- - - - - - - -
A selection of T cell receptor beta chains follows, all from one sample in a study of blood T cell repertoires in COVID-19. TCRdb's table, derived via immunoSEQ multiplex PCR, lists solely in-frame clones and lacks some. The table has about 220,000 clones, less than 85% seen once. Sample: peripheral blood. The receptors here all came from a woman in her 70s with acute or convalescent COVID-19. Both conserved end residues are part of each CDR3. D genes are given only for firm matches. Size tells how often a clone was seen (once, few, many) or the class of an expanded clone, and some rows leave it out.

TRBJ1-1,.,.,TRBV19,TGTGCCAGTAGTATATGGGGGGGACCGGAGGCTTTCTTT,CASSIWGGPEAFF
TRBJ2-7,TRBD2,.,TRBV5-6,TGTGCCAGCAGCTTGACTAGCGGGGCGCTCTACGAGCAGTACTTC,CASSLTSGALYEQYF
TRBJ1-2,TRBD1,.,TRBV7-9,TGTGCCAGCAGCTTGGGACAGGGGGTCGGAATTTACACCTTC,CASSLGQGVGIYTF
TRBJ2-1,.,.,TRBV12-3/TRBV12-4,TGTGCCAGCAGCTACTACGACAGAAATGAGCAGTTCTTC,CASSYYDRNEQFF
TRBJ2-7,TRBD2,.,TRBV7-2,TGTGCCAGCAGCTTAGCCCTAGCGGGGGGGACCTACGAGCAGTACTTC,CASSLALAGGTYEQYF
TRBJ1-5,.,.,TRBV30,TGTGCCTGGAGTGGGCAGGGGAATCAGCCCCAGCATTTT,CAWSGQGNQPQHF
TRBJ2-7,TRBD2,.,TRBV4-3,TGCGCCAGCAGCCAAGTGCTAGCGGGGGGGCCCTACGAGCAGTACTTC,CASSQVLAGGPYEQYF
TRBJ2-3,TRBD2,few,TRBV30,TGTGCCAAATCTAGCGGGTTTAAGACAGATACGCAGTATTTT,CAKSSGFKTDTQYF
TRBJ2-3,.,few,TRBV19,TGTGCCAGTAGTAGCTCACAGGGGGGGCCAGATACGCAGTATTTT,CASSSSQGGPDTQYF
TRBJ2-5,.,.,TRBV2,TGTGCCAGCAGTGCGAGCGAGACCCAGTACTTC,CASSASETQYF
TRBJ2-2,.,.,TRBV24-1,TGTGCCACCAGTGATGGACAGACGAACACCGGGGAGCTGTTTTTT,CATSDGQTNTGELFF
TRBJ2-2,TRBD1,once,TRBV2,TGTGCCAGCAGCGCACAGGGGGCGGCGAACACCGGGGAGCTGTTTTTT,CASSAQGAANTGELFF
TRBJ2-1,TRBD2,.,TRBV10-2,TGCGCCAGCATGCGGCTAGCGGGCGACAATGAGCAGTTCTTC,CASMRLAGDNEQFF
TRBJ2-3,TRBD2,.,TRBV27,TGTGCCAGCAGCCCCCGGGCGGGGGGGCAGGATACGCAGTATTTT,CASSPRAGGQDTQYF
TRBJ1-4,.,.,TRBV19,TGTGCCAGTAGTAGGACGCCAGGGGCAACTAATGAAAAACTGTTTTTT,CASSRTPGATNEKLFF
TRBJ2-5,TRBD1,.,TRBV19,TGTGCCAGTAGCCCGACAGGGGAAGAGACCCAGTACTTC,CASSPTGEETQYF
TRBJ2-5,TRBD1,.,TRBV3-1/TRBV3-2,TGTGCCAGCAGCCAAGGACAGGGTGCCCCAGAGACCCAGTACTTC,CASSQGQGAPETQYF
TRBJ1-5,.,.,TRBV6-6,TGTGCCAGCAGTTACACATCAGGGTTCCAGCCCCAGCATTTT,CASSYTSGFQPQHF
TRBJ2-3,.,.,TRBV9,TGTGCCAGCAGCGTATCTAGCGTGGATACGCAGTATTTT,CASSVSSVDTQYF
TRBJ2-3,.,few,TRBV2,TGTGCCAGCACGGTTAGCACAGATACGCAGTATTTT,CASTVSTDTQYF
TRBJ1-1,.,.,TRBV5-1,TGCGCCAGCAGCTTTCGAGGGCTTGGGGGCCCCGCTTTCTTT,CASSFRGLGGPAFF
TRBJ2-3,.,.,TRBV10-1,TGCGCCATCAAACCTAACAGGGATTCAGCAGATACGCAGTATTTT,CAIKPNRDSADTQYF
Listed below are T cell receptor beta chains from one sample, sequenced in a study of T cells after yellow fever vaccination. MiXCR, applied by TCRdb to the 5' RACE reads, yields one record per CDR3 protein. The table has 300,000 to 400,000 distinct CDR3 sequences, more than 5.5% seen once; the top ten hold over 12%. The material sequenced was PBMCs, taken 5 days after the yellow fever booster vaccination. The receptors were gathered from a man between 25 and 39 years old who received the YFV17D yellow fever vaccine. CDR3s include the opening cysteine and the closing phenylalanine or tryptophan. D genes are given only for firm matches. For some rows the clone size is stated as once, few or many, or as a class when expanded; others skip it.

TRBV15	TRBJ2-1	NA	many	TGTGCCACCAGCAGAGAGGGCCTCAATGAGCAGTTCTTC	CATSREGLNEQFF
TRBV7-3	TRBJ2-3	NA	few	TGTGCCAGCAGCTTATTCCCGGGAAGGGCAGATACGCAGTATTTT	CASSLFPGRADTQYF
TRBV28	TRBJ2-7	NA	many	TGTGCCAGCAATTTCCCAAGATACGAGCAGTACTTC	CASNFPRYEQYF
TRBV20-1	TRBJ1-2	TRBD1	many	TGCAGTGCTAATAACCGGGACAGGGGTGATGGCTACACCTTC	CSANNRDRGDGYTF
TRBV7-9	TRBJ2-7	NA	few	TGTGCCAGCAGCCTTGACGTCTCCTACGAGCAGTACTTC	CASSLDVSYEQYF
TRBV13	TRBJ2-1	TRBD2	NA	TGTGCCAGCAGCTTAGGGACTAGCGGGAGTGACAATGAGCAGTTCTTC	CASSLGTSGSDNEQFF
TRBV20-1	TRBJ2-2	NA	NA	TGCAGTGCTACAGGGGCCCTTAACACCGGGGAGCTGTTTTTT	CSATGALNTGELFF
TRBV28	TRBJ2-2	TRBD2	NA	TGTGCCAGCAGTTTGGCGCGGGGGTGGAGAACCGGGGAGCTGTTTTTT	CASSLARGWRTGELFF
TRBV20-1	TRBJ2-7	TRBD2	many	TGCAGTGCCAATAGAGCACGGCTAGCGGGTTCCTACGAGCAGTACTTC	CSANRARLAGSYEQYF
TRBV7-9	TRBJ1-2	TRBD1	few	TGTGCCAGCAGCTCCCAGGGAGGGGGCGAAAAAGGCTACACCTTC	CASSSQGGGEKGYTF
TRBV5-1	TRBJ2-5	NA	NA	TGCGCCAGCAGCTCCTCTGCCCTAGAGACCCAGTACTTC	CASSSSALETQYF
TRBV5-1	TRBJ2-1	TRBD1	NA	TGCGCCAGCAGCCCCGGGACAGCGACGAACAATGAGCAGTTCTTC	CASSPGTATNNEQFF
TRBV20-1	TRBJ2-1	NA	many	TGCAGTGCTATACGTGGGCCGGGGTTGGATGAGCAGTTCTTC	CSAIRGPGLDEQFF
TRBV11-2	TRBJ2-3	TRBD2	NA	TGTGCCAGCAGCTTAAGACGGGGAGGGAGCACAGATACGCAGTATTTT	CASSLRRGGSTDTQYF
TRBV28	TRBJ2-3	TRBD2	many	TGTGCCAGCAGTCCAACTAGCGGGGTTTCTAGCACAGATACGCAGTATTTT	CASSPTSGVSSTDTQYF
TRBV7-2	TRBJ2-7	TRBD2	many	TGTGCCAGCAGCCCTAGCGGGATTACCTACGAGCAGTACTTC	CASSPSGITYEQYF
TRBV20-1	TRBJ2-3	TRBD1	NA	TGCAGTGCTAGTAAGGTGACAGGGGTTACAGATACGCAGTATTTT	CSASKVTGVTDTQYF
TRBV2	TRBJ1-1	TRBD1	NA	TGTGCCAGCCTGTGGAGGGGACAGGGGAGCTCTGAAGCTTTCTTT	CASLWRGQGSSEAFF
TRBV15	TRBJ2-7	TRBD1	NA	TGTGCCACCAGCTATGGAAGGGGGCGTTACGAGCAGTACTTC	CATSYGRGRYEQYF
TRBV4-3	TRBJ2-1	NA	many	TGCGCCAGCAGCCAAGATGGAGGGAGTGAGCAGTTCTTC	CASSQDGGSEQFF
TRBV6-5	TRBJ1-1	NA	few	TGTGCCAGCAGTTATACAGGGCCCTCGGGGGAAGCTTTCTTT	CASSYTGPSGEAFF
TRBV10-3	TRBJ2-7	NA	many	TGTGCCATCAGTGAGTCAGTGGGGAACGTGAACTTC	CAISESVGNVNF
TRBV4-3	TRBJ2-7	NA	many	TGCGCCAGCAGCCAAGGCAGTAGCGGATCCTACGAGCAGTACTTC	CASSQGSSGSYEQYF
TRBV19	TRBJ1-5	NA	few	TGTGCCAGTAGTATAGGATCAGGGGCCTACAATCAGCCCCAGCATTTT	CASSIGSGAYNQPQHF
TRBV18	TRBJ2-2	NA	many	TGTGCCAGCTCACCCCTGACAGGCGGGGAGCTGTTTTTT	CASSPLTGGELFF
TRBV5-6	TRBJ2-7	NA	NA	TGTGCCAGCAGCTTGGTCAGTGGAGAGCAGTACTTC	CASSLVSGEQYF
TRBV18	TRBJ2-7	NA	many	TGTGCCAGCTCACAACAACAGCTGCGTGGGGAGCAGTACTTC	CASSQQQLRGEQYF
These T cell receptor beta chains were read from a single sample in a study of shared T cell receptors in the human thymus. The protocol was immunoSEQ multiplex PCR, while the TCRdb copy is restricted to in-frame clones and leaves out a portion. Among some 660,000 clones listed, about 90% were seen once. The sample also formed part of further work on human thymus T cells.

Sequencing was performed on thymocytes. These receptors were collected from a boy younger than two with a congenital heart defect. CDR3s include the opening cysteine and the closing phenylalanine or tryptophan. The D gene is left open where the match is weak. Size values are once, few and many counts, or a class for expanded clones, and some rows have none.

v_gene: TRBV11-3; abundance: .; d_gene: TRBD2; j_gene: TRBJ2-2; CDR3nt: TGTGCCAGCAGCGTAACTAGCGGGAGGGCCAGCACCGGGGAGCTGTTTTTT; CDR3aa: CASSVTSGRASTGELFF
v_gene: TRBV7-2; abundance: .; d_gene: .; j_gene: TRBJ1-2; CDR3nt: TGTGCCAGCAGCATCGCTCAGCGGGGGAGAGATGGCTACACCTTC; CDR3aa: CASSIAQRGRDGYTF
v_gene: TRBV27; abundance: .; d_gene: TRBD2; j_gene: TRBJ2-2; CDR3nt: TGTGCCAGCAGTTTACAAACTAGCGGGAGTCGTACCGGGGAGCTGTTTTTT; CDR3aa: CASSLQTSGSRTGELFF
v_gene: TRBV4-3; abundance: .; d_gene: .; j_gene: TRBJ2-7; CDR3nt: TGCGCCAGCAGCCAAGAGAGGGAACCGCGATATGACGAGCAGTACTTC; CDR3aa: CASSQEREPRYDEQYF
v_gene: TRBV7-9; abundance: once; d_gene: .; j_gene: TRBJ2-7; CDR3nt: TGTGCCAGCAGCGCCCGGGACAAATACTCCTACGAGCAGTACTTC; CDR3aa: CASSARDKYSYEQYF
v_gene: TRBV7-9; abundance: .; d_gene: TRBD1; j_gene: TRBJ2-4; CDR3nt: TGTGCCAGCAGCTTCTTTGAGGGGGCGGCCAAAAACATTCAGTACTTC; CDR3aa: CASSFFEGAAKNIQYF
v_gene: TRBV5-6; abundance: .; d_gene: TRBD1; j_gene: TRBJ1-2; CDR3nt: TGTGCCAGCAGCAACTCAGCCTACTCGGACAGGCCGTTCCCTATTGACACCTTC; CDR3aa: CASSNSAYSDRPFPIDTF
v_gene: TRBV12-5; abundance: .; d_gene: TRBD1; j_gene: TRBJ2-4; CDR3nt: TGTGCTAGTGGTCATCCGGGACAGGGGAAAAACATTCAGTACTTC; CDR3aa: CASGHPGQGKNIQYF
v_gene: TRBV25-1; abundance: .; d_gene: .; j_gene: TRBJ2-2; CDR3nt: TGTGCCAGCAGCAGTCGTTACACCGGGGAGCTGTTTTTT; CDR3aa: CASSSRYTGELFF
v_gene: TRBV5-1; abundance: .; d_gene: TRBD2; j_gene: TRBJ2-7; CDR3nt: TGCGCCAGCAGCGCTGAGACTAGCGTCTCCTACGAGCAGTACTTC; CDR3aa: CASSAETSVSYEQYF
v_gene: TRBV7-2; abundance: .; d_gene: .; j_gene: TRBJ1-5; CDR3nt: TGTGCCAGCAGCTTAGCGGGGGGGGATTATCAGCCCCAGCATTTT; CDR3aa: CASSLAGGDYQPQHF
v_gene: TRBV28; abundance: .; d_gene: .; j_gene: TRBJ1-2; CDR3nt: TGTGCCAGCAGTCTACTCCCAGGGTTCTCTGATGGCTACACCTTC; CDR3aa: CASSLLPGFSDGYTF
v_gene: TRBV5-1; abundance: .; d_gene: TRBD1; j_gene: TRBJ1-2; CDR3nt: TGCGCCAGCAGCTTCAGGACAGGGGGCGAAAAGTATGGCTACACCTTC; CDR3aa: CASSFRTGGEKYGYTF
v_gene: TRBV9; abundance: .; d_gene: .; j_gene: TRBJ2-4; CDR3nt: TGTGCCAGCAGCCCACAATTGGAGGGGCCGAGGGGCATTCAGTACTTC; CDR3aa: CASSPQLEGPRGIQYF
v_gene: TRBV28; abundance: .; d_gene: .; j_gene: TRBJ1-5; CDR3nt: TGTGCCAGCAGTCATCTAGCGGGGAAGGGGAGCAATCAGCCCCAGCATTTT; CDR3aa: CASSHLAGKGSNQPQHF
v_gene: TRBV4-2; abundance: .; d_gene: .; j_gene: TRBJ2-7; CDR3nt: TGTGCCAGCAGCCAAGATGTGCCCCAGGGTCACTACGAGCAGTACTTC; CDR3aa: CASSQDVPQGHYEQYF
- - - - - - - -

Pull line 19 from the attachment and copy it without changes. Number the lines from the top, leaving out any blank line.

TRBJ1-5,.,.,TRBV6-6,TGTGCCAGCAGTTACACATCAGGGTTCCAGCCCCAGCATTTT,CASSYTSGFQPQHF